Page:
OLYMPIA — Now that lawmakers agree students brought here illegally as children should be eligible for financial aid, the next fight could be over who takes credit for the idea.
The GOP-led state Senate on Friday passed the “Real Hope Act,” by a 35 to 10 vote, which would allow college financial aid for the students, if they meet certain conditions. The Democratically controlled House passed nearly identical legislation earlier this session. They call it the “Dream Act.”
The two parties volleyed their preferred monikers for the legislation so much Friday that GOP Sen. Barbara Bailey, of Oak Harbor, tried to put a stop to it.
“Just a point of clarification — and I think this is really important — this act is the Real Hope Act. No more dreams. This is real hope,” Bailey, prime sponsor of the Senate Bill 6523, said during debate.
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Political leaders likely will wrangle for a few days over which bill will end up on the governor’s desk.
Senate Republicans want their bill to become law. Democratic Rep. Zack Hudgins, prime sponsor of the House bill, said he ultimately just wants it to pass.
“Some members would start a fight about this, and there needs to be some negotiating done. But I want the policy, and I think that’s the biggest thing,” he said.
There’s still some head scratching over why the GOP-led caucus in the Senate suddenly changed its mind about the bill.
When asked about the financial-aid bill at the beginning of the session, Bailey, chairwoman of the Senate Higher Education Committee, said, “I think we have a lot of things that take priority over this.”
That was their caucus position last year as well. Then on Thursday, the caucus made a surprise decision that the legislation would be one of the first bills passed by the state Senate this year.
The general response by the majority caucus was that it wasn’t a sudden decision. They’ve been mulling it for a while and wanted to make sure funding was available — the measure that passed Friday includes a $5 million appropriation.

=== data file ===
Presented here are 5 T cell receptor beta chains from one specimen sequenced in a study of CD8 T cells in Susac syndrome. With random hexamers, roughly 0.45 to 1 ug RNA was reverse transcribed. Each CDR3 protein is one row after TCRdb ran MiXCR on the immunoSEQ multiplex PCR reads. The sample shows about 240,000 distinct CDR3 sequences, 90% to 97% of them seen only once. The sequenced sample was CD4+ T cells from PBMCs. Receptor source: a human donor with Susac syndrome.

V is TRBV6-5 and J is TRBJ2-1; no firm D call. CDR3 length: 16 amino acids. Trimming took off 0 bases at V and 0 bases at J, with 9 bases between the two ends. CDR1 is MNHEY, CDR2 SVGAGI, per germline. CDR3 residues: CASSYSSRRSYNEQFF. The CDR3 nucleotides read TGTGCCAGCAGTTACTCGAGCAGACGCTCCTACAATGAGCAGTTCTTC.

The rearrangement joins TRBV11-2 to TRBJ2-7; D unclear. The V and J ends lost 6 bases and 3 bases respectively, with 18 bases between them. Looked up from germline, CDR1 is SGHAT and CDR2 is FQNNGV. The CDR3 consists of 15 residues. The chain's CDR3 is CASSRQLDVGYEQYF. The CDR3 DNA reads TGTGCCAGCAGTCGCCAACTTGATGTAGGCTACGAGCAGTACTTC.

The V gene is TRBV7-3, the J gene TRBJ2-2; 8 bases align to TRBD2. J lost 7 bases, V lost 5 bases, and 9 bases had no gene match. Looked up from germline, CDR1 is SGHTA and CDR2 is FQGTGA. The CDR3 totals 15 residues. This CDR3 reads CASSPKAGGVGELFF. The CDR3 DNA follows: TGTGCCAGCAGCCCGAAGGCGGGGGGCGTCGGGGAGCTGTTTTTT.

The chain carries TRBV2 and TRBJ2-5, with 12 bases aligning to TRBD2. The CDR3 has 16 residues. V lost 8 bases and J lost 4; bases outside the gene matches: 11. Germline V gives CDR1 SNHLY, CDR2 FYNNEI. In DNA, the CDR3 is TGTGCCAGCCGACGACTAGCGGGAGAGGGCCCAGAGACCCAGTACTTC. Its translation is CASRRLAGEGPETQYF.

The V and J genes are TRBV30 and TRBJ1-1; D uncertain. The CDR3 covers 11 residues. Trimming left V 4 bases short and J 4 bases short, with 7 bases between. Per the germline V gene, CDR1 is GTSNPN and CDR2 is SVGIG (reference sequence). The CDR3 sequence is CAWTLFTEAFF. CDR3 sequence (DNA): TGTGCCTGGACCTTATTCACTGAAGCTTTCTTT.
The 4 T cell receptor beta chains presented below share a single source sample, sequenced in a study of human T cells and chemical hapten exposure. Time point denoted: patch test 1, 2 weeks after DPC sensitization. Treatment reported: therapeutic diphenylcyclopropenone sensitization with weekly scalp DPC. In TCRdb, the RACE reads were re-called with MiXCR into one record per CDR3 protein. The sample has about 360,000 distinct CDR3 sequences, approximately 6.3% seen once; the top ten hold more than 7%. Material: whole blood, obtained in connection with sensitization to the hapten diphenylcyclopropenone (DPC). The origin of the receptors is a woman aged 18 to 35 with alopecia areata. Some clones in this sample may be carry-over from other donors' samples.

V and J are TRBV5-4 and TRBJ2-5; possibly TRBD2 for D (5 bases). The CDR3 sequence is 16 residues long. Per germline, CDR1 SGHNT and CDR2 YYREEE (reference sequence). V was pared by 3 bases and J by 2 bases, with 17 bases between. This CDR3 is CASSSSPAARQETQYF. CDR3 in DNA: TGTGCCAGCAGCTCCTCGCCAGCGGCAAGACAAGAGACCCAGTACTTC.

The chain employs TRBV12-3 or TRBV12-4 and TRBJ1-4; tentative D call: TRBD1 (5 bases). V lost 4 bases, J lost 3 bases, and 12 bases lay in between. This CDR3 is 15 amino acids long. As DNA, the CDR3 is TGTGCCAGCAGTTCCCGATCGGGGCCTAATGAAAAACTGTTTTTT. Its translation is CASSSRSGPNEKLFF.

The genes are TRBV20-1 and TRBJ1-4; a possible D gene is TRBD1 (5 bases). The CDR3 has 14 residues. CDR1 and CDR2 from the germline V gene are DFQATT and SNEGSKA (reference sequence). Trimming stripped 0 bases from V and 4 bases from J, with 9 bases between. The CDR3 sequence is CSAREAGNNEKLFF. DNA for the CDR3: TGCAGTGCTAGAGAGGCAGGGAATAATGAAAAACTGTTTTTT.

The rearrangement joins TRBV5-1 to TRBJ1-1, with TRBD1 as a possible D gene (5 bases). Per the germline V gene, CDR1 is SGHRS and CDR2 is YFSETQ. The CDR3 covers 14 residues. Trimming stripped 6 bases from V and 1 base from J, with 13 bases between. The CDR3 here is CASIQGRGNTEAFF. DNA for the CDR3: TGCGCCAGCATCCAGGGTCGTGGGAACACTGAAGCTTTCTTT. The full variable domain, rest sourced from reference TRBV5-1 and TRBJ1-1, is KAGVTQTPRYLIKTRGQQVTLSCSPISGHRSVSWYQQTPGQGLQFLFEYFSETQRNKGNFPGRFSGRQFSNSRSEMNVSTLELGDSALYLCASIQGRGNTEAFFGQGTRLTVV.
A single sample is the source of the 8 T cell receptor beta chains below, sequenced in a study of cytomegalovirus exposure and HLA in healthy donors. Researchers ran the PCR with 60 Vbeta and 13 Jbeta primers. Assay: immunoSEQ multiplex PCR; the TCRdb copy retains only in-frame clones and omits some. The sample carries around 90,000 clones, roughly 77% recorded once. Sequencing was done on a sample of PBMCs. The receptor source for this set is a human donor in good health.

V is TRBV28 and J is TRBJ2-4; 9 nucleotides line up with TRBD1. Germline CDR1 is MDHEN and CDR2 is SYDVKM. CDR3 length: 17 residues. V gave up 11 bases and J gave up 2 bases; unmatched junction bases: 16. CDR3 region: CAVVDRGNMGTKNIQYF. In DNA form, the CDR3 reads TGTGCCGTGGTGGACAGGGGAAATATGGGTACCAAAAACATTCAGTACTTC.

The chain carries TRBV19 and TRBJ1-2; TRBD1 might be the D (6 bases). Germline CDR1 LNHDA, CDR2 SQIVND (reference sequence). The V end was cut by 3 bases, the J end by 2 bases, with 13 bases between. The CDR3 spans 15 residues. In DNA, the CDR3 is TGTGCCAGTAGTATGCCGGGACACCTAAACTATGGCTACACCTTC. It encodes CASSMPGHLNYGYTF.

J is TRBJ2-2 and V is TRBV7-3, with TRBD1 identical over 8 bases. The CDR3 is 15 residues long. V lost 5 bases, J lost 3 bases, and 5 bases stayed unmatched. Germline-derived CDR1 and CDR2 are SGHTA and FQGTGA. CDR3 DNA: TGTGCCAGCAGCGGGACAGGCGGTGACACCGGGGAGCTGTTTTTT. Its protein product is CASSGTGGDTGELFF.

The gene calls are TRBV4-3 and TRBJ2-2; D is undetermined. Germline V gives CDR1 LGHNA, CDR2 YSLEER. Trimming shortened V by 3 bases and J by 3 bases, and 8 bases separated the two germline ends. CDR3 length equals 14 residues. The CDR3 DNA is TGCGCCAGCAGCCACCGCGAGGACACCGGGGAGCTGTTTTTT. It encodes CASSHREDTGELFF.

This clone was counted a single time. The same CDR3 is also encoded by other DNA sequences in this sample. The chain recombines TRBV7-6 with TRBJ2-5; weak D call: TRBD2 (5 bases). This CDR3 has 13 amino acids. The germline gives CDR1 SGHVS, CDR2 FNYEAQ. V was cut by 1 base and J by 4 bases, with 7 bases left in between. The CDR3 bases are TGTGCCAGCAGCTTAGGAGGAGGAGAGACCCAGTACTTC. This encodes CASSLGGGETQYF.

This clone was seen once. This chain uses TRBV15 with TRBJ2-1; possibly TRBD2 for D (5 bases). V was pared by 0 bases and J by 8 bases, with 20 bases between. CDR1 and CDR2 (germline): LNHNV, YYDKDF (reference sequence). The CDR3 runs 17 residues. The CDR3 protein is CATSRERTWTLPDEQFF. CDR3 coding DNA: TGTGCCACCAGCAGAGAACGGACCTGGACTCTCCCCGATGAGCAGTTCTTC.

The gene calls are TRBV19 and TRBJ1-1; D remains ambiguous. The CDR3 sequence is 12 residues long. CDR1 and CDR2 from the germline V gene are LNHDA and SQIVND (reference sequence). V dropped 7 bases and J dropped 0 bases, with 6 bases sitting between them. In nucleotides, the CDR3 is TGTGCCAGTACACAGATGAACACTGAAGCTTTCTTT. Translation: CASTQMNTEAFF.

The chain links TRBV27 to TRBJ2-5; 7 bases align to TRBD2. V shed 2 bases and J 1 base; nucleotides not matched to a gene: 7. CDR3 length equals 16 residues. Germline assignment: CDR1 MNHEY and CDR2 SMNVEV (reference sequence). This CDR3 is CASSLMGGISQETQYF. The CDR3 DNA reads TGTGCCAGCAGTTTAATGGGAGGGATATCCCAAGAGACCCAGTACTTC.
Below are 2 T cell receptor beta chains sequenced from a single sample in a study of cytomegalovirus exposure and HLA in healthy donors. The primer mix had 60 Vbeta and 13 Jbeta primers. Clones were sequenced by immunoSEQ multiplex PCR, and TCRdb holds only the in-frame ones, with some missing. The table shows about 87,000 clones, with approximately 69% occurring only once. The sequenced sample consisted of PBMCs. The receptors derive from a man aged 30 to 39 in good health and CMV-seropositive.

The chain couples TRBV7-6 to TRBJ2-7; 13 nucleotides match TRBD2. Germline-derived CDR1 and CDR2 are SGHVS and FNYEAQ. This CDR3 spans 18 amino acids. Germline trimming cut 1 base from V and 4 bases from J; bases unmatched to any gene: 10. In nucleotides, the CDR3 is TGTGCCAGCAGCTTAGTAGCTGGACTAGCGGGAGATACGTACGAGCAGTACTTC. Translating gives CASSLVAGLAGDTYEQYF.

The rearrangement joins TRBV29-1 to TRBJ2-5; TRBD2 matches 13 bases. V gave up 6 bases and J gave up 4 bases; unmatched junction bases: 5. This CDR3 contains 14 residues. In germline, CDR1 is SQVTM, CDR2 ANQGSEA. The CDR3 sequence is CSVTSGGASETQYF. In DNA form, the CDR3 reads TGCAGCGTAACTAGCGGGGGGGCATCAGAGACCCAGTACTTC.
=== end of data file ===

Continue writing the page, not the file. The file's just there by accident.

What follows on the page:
About 74,000 students currently receive State Need Grants, and an additional 32,000 eligible students were turned away last year because of a lack of funding. It’s not clear how many more students would become eligible under this bill.
The caucus was also being lobbied hard by students and advocacy groups who support the legislation.
Ricardo Sanchez, with the Latino/a Educational Achievement Project, said he thinks a visit by 50 students from Bailey’s district a couple of weeks ago might have played a role.
One of the students, he said, cried while talking about coming here at age 3 and finding out in her senior year that she didn’t qualify for financial aid. Bailey started telling the students about her early life “and pretty soon she’s in tears, talking to the kids and saying ‘I really care about you.’ This was a real seminal moment I think,” Sanchez said.
Asked about the meeting, Bailey said she was moved by many stories, but reiterated the important thing for her was providing funding for the measure so students already eligible for financial aid would not be affected.
Whatever the reason, key members of the GOP caucus stand to benefit politically if the measure becomes law.
Chris Vance, a former chairman of the state Republican Party notes that GOP Sens. Andy Hill, of Redmond, and Joe Fain, of Auburn, are up for re-election this year “in very moderate suburban districts. They are probably saying to their more-conservative colleagues, we need a yes vote on this.”
He noted that House Republicans in Congress also are loosening up on immigration reform. “There’s so much pressure building up over immigration reform, it’s really hard to say no,” he said.
Republicans currently hold a narrow 26-to-23 majority in the state Senate because Democratic Sens. Rodney Tom and Tim Sheldon caucus with the GOP. The party can’t afford to lose seats in the election.
Andrew Garber: 360-236-8268 or email@example.com. Twitter@ awgarber. Material from The Seattle Times archives was used in this story.